To compound these challenges the family are struggling financially, which was having a negative impact on everyone’s mental health and David’s attendance. When Ellen met the family they were in need of some basic essential items at home, such as a working fridge-freezer, a cooker and beds.
How School-Home Support helped
Ellen successfully applied to the School-Home Support Welfare fund to help the family with the essential items they desperately needed, such as a bed to ensure David could have a good night’s sleep and a new fridge/freezer. She also successfully applied to the Child in Need Emergency Essentials Programme for a new cooker.
One to one sessions were given to the youngest children in school, where they had a space to express how they were feeling at home.
Support was also given around evening routines, to help ensure all of the children are able to get enough sleep.
Ellen also worked with the School to look at other potential reasons behind David’s lack of engagement in class and explore the possibility of SEND (Special Educational Needs and Disability) support.
The impact of our support
Ellen’s support has had a significant impact on the entire family’s mental health and David is showing continuous steady progression. After around eight months of support, his school attendance has already risen to 95%.
Ellen says: “I have seen such an improvement with the whole family. Mostly with mum and her motivation to carry on even though things are hard. She has worked hard to provide for her children and continues to push through all trials up against her. I feel I learnt a lot about listening and seeing more from their perspective and really understanding what families go through.”
It’s good news seeing politicians commitment to a support led approach to tackling absence
It’s reassuring to see such strong commitment from both political parties to tackling the school attendance crisis which sees a national persistent absence rate of 1.56 million or 21.2% pupils and a national severe absence rate of almost 139,000 or 1.9% pupils.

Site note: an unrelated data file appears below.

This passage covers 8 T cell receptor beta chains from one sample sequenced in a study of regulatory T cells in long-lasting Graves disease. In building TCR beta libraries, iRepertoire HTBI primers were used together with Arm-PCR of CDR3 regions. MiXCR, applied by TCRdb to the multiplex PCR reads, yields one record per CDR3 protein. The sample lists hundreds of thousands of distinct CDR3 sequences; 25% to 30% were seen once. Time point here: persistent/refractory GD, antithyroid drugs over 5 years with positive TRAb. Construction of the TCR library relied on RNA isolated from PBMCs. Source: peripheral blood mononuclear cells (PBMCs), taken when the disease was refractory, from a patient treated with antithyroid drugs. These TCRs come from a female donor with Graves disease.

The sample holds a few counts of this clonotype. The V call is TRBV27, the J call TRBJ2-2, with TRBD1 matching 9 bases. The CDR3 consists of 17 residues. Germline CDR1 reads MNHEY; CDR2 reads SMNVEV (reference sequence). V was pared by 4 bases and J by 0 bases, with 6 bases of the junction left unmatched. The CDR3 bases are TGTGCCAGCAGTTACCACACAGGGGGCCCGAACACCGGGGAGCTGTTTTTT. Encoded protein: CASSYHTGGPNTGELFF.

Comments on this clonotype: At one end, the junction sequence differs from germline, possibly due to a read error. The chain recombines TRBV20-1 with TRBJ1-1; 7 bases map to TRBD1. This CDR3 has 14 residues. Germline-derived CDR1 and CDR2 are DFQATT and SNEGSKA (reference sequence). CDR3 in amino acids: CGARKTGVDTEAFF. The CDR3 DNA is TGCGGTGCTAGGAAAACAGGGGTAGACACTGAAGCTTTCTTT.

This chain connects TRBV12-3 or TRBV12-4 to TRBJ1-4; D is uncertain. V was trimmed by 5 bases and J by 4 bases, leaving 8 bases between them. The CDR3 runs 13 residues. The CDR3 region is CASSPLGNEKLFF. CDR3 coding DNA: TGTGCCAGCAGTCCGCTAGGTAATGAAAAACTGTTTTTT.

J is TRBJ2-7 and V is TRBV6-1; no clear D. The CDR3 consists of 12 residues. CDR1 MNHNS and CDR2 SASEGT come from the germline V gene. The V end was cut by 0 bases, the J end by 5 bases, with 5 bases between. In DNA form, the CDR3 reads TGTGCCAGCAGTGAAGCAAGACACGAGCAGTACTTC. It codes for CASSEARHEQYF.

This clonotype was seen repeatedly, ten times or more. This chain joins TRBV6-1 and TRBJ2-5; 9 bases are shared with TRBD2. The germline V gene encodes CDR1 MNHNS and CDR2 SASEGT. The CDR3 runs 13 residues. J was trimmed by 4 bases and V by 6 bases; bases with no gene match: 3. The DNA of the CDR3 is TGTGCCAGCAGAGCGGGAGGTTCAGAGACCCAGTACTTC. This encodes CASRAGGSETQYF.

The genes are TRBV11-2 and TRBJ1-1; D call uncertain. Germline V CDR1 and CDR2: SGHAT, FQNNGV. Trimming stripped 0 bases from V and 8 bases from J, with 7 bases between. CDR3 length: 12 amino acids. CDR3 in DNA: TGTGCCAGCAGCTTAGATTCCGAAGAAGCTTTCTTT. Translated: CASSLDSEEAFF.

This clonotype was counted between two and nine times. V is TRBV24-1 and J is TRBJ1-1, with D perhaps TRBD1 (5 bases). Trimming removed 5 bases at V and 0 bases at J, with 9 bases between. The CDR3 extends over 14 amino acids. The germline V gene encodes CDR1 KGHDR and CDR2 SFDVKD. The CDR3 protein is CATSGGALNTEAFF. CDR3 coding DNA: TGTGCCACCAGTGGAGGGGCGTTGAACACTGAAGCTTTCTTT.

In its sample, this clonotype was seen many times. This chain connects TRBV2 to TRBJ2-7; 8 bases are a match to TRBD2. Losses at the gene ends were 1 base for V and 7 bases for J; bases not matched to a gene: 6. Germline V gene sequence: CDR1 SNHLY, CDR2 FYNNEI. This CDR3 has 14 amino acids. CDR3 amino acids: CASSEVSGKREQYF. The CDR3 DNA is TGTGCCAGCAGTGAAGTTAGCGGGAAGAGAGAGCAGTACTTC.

Both parties have focused on the importance of supporting and including parents in their policy approaches to high absence and we welcome their ongoing interest in our model (highlighted by the Education Select Committee) as well as the work we did with Public First on parents’ attitudes to attendance. But action must go further and faster to get help to families and schools or the crisis will continue to escalate.
Many more families need support to tackle barriers to school now. Schools must be able to access the nuanced support they need to help get children back to school. Gaps in local services (CAMHS, SEND, Early Help) which exacerbate the school attendance crisis to escalate must be filled.
We’re asking the Government to commit £90.2 million to pay for a service of family support practitioners to support the 19 Priority Education Investment Areas where persistent absence currently exceeds the national average of 12.1%. This would provide 2,225 practitioners nationally, supporting 194,000 children and their families based on the School-Home Support whole family support model. Our cost plan proposes that the policy is funded from existing government funding for families, including the Supporting Families Programme.